“Preparation = Peace,” Ensign, Sept. 1992, 61–62
Sacrament meeting had become a dreaded three-ring circus for me now that we had six children, ages one to thirteen, and my husband, Jeff, had a calling in a college stake that took him away most of the day. Then I heard Michaelene P. Grassli, general president of the Primary, speak in general conference in October 1988. She spoke of “children at peace.” I don’t remember her exact words, but I still recall my overwhelming desire to change my feelings about sacrament meeting. I knew it needed to begin with me.
I turned to the family home evening manual (1976, p. 87) for help with planning. I found a Sabbath preparation chart and made one for our family. During the day on Saturday, we all helped with the preparations. We laid out the Sunday clothes—including the socks and hair ribbons—cleaned the house, packed the diaper bag, set the dining room table, and prepared most of the Sunday dinner. Our reward for the day’s work was a family swimming night on Saturday evening. We played games and had races in the pool. Then Jeff supervised the boys’ showers while I helped the girls. We returned home happy, clean, and tired. Already Sunday morning looked better because I knew there would be no last minute ironing, cooking, hair drying, or shoe hunting.
Next I worked on making Sunday mornings more peaceful. I got up earlier, prepared breakfast, and got dressed before I woke the children. Quiet music played as we gathered for morning prayer. I assigned the older children to help the younger children eat, get dressed, and comb their hair. After each child was ready for church, I made sure there were books for them to read or color. We left for church a few minutes early.
Once we had made these changes in our weekly preparation, I began to think about our biggest challenge: sacrament meeting. By now our sixth child had arrived, and Jeff was in the bishopric. Our children were getting used to sitting quietly as a result of family home evening and scripture study. We had even practiced at home with a watch to see how long we could sit still. But I knew that “reverence [was] more than just quietly sitting.” (Children’s Songbook, 1989, p. 31.)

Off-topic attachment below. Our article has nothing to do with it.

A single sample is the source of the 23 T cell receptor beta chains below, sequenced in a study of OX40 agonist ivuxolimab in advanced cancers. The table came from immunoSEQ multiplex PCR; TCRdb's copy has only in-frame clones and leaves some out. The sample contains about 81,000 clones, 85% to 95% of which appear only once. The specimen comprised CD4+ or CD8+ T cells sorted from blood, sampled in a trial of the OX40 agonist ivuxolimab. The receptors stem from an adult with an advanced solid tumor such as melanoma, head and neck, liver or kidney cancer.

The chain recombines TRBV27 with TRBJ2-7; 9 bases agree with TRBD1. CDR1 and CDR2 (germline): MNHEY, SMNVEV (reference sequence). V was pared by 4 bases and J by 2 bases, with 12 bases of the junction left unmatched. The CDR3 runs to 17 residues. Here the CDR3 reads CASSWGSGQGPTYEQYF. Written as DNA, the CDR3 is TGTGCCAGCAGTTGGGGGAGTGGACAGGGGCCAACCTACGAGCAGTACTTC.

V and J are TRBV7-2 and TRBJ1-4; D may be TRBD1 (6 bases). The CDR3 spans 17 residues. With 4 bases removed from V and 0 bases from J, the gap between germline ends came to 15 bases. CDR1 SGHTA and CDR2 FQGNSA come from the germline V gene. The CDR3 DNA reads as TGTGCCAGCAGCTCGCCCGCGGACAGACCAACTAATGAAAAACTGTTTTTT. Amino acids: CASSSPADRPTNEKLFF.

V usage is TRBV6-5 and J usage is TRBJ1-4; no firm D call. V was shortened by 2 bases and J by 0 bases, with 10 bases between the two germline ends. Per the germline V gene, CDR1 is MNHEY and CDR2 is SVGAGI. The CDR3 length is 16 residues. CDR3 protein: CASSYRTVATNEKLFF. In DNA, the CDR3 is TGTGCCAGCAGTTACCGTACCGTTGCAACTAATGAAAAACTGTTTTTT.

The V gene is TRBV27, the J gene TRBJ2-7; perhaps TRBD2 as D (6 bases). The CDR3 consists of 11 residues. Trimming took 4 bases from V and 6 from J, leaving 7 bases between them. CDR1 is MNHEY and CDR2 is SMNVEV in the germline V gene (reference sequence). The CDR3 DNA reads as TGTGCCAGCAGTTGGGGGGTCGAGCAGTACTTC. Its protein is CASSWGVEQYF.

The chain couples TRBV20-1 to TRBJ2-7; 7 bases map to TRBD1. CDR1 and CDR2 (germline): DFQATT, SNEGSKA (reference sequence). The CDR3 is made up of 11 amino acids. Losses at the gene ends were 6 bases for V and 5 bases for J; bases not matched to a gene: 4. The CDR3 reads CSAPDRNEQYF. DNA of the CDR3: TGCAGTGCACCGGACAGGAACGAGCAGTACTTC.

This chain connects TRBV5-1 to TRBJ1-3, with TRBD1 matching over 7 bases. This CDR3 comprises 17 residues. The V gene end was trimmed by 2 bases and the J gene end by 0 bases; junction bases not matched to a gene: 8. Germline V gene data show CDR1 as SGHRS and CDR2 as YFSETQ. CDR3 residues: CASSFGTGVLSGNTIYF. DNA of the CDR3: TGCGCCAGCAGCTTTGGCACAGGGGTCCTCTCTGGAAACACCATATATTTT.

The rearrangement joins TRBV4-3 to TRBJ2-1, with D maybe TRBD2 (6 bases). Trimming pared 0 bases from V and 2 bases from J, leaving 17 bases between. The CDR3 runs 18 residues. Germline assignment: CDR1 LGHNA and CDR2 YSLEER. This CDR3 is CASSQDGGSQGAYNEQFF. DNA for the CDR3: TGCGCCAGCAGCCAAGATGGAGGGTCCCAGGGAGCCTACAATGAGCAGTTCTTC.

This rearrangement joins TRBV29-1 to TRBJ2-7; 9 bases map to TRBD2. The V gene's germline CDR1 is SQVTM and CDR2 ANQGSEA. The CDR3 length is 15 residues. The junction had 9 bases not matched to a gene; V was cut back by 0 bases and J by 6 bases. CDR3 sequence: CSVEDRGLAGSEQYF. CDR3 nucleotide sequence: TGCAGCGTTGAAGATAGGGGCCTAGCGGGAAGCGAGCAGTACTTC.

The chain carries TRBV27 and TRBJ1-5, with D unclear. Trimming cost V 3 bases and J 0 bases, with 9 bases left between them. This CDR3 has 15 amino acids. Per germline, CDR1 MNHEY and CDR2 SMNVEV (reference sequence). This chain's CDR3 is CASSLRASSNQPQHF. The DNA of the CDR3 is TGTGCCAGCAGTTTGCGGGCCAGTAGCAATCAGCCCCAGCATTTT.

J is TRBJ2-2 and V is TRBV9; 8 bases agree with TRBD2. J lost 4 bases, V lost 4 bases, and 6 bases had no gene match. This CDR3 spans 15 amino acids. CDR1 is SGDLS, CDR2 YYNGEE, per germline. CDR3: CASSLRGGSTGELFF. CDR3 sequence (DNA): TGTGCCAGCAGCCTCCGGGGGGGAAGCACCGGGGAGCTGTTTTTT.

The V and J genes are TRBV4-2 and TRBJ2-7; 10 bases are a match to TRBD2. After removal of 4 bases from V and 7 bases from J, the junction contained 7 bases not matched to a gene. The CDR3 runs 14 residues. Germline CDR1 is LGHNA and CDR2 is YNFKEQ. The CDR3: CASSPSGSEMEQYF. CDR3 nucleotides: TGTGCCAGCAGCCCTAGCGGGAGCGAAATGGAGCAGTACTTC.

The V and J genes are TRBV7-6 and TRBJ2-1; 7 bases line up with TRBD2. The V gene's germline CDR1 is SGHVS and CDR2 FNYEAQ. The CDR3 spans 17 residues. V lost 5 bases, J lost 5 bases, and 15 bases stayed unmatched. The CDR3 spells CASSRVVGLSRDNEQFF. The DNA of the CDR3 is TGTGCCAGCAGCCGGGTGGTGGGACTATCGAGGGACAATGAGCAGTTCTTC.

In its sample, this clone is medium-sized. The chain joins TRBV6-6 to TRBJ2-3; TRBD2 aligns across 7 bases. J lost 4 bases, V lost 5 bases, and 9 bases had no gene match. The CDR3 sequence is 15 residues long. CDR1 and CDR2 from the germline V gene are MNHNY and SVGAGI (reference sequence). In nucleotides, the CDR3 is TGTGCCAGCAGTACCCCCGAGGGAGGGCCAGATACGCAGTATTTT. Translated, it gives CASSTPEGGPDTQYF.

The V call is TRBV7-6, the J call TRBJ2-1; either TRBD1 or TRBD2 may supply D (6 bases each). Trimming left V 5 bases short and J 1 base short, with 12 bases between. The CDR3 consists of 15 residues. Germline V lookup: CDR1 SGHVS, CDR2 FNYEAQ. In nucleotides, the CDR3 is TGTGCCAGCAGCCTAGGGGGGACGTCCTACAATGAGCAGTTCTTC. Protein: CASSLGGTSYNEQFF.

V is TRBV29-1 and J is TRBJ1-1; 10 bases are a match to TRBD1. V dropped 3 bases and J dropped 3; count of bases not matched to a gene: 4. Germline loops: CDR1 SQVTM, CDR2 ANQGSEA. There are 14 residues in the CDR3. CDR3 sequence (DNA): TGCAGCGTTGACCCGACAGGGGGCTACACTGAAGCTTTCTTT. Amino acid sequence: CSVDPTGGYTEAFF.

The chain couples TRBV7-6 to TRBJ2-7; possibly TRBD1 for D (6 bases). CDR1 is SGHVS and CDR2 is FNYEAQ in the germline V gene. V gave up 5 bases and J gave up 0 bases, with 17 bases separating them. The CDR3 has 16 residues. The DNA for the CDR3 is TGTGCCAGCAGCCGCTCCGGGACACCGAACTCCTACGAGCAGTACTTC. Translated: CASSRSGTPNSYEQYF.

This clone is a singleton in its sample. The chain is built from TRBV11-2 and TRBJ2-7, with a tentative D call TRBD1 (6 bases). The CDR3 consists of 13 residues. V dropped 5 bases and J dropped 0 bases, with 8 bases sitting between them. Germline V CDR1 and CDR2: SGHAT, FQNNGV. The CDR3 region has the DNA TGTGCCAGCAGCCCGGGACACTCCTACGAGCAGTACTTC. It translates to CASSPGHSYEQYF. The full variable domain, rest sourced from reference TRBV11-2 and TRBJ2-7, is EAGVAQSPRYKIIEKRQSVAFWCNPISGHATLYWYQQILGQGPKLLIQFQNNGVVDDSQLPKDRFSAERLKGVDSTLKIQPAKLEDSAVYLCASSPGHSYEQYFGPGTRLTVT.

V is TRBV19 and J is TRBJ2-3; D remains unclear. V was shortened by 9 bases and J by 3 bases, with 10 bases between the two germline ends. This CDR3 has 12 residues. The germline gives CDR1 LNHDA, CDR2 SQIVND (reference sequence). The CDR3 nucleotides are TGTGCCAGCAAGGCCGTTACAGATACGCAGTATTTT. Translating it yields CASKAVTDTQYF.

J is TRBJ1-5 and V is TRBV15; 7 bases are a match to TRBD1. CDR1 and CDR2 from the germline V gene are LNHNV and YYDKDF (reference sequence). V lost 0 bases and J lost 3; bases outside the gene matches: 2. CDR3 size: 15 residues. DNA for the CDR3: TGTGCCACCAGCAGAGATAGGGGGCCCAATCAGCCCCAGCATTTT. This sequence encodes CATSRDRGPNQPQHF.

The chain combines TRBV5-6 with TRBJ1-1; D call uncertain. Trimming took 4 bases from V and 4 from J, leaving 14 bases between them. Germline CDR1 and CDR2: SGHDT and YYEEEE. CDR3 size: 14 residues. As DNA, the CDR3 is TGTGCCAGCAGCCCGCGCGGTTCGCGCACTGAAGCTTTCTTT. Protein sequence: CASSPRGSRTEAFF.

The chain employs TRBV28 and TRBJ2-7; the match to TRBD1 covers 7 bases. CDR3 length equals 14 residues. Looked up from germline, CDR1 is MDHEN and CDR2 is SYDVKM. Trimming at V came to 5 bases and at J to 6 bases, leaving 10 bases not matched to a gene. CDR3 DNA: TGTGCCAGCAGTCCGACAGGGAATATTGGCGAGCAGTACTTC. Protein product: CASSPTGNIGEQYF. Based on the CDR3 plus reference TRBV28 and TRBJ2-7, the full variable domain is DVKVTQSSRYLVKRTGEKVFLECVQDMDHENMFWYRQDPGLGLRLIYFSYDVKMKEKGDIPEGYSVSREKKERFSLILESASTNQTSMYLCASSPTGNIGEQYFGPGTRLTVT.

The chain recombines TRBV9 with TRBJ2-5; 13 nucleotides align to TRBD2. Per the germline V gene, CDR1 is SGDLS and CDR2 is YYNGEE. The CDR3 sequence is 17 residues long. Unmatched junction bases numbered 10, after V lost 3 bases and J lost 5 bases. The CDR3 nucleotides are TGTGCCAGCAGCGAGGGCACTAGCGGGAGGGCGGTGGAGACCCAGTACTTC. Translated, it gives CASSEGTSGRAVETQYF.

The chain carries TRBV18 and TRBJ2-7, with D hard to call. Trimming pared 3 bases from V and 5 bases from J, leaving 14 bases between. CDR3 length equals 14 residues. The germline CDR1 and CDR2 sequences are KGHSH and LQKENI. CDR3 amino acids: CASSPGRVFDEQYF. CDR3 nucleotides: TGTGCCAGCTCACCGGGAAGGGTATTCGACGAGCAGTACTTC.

I made some changes that helped the children be more reverent. I left distractions and sources of conflict, such as toys and dry cereal, at home. I allowed pencils and paper at church for note-taking. Sometimes after our Sunday meetings I gave a pop quiz during dinner. Other times I gave the children several words or phrases, such as scriptures or mission, before sacrament meeting and asked them to keep track of how many times they heard these words. I learned in advance what hymns we would be singing in sacrament meeting, and we practiced singing these hymns during the week before they were to be sung at church.
Of course, this preparation has taken a long time to incorporate into our family. We still have bad days, and sometimes I am impatient. But the feelings of peace, love, and joy continue to increase. Sacrament meeting is now becoming the spiritual highlight that it should be.—Sheila Flamm Favero, Ogden, Utah